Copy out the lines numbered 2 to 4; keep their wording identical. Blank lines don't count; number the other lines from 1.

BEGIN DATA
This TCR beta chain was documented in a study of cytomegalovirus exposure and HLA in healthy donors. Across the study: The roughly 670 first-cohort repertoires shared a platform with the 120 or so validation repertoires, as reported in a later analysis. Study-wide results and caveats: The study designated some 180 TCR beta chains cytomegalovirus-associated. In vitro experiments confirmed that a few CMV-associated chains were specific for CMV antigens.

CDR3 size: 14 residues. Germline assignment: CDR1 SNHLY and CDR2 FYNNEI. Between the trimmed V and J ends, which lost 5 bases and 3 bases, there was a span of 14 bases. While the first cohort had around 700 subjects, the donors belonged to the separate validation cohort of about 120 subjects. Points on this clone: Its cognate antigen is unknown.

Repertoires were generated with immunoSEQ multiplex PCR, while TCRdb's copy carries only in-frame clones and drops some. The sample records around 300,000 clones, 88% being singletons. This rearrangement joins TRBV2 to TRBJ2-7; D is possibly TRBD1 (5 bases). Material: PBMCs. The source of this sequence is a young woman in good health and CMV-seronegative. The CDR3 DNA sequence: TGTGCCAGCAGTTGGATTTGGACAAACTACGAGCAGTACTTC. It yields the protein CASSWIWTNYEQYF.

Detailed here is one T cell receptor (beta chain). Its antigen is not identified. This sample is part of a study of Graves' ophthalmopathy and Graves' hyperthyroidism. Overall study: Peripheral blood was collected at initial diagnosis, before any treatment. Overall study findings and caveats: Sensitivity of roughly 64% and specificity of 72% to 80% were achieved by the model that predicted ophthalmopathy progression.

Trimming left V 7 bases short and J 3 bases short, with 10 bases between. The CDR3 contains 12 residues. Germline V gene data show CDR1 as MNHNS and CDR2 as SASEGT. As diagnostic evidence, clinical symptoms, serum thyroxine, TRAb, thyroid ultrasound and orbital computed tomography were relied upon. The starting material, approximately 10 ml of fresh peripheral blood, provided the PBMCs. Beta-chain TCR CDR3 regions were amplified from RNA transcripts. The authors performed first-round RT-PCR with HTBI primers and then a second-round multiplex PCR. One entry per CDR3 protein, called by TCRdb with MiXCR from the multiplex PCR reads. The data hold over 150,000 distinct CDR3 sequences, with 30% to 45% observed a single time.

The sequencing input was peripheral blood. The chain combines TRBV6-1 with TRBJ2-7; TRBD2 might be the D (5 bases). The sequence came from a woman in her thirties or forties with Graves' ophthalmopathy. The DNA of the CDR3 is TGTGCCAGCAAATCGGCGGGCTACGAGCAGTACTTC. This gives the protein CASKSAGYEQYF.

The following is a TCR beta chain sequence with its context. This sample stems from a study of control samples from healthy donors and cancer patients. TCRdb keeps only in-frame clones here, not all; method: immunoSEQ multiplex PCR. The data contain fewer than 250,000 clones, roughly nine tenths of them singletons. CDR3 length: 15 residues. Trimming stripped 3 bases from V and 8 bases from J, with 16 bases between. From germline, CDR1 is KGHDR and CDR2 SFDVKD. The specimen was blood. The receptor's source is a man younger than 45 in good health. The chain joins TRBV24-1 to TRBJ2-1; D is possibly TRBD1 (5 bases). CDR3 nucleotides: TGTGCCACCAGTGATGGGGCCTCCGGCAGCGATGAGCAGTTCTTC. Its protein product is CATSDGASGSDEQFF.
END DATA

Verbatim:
CDR3 size: 14 residues. Germline assignment: CDR1 SNHLY and CDR2 FYNNEI. Between the trimmed V and J ends, which lost 5 bases and 3 bases, there was a span of 14 bases. While the first cohort had around 700 subjects, the donors belonged to the separate validation cohort of about 120 subjects. Points on this clone: Its cognate antigen is unknown.

Repertoires were generated with immunoSEQ multiplex PCR, while TCRdb's copy carries only in-frame clones and drops some. The sample records around 300,000 clones, 88% being singletons. This rearrangement joins TRBV2 to TRBJ2-7; D is possibly TRBD1 (5 bases). Material: PBMCs. The source of this sequence is a young woman in good health and CMV-seronegative. The CDR3 DNA sequence: TGTGCCAGCAGTTGGATTTGGACAAACTACGAGCAGTACTTC. It yields the protein CASSWIWTNYEQYF.

Detailed here is one T cell receptor (beta chain). Its antigen is not identified. This sample is part of a study of Graves' ophthalmopathy and Graves' hyperthyroidism. Overall study: Peripheral blood was collected at initial diagnosis, before any treatment. Overall study findings and caveats: Sensitivity of roughly 64% and specificity of 72% to 80% were achieved by the model that predicted ophthalmopathy progression.